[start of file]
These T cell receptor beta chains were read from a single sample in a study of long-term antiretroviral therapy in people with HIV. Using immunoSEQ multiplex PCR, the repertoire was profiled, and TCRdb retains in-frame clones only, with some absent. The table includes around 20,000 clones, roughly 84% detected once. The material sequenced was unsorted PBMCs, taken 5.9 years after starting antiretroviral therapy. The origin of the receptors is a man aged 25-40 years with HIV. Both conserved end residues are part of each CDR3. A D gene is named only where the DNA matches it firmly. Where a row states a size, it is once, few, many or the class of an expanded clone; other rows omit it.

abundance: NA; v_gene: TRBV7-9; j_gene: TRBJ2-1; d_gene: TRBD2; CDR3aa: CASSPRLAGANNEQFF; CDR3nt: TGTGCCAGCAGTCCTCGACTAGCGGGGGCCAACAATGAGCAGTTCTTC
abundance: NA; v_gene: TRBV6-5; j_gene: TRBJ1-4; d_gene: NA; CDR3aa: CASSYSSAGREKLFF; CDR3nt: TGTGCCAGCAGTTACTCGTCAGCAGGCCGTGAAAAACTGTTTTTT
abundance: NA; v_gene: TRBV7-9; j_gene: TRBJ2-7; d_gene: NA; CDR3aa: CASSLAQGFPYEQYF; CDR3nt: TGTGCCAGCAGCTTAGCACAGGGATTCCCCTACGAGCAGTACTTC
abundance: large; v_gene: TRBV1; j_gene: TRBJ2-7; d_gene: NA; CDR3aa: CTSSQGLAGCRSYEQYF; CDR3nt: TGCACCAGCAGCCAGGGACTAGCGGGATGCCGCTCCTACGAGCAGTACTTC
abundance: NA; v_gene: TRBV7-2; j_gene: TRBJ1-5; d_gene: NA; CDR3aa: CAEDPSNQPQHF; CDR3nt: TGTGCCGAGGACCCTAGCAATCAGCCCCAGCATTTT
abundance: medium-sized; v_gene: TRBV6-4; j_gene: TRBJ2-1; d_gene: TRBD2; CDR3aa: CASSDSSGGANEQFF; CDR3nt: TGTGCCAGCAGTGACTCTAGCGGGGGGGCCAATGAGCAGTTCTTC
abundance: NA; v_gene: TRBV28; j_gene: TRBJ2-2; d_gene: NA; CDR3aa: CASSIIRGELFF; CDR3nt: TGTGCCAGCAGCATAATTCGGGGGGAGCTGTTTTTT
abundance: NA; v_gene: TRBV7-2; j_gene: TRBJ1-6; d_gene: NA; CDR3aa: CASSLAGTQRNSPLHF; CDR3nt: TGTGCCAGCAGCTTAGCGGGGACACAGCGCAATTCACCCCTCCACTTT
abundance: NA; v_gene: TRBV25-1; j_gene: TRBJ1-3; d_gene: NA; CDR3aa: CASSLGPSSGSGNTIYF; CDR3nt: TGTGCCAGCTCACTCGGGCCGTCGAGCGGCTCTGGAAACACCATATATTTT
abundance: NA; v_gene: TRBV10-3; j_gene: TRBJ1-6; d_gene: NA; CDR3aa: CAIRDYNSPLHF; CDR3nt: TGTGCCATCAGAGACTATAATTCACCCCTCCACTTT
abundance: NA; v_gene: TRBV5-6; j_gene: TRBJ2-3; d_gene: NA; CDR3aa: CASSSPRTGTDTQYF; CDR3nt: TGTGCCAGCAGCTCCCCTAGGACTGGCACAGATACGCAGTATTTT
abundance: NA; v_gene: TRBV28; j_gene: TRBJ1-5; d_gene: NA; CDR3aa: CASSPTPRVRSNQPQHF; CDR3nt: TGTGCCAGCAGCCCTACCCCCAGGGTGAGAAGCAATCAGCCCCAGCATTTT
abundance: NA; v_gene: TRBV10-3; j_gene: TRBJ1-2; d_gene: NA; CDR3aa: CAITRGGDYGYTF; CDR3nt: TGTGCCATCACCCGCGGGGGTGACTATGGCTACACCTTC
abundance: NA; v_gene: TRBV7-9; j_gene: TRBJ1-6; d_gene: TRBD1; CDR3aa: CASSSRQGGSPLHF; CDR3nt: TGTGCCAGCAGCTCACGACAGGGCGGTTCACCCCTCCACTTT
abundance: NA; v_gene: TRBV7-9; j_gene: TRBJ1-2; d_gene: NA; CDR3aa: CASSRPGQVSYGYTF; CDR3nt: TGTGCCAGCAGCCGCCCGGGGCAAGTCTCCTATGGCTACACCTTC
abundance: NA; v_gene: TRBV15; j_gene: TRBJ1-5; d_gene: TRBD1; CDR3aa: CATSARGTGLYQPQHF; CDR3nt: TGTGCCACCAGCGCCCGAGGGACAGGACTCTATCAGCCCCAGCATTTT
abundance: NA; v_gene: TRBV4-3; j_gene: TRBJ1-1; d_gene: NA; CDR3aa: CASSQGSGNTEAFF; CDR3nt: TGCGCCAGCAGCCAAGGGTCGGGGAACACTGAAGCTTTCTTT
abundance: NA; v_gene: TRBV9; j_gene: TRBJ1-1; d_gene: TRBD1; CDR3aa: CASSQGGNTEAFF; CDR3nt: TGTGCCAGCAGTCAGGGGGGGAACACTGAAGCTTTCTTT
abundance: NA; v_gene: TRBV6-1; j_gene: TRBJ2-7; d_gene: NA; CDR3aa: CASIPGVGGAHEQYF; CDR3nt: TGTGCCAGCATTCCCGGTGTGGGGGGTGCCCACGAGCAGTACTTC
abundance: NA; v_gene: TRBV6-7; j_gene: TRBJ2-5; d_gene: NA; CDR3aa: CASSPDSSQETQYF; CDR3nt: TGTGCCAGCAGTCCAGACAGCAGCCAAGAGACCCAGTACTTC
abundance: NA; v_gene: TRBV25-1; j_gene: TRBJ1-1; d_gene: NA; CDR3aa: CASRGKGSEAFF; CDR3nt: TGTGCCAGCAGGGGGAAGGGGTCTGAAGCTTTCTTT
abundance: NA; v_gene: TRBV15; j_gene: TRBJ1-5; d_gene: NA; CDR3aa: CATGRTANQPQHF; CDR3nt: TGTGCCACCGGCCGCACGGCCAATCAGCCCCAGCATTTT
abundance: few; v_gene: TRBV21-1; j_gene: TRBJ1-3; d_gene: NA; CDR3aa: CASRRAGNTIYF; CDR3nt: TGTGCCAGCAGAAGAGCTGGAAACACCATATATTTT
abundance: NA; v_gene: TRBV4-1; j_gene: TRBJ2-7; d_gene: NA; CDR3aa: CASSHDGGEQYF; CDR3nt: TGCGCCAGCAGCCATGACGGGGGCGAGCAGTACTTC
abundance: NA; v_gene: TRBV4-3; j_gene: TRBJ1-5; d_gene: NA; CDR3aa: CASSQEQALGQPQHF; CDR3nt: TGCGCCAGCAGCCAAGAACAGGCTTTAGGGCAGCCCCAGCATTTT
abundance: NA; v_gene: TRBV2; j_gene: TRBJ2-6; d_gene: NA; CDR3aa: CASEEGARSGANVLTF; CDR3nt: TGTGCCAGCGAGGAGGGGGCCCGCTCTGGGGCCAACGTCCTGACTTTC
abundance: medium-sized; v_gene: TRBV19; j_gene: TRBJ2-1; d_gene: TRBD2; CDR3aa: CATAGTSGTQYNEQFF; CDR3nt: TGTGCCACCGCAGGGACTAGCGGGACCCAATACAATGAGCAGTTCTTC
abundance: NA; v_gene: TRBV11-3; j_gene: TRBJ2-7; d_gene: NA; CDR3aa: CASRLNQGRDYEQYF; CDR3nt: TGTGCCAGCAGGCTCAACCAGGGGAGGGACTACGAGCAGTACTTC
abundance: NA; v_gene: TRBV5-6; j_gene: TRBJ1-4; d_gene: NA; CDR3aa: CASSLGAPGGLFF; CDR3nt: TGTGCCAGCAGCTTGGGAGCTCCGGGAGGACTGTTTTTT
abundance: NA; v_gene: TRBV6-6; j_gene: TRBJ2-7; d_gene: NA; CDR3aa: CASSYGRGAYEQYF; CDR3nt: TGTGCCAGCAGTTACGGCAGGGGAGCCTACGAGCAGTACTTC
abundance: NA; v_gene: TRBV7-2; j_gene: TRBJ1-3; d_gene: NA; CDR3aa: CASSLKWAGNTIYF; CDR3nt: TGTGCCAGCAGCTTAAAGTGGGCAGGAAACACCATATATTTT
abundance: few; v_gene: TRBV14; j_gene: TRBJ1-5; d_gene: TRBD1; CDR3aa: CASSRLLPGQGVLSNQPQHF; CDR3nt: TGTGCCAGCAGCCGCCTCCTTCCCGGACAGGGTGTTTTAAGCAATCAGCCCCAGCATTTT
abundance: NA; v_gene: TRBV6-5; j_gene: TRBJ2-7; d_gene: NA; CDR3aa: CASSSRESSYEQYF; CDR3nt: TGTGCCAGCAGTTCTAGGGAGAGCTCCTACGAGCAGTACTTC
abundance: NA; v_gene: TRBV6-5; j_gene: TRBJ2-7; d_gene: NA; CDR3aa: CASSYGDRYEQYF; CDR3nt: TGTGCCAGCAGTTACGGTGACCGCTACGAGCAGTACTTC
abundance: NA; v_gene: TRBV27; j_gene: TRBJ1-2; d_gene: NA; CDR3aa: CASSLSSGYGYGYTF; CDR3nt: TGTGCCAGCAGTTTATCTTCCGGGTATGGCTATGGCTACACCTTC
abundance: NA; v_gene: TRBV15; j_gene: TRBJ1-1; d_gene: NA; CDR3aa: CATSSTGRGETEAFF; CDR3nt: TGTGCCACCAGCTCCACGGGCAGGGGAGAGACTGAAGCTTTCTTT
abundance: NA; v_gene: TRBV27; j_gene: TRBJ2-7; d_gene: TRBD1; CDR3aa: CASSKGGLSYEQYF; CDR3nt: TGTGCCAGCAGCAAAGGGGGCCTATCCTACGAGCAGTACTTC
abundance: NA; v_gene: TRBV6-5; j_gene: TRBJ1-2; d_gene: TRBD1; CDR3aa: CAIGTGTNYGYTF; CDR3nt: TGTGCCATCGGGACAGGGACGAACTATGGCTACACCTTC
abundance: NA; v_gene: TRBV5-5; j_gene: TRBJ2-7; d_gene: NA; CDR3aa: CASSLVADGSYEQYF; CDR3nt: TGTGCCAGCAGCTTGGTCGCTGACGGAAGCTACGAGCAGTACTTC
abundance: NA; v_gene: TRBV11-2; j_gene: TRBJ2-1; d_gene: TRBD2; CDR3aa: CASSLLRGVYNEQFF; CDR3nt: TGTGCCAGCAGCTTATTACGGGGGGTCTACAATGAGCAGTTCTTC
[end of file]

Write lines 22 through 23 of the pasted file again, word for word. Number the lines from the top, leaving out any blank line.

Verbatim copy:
abundance: NA; v_gene: TRBV25-1; j_gene: TRBJ1-1; d_gene: NA; CDR3aa: CASRGKGSEAFF; CDR3nt: TGTGCCAGCAGGGGGAAGGGGTCTGAAGCTTTCTTT
abundance: NA; v_gene: TRBV15; j_gene: TRBJ1-5; d_gene: NA; CDR3aa: CATGRTANQPQHF; CDR3nt: TGTGCCACCGGCCGCACGGCCAATCAGCCCCAGCATTTT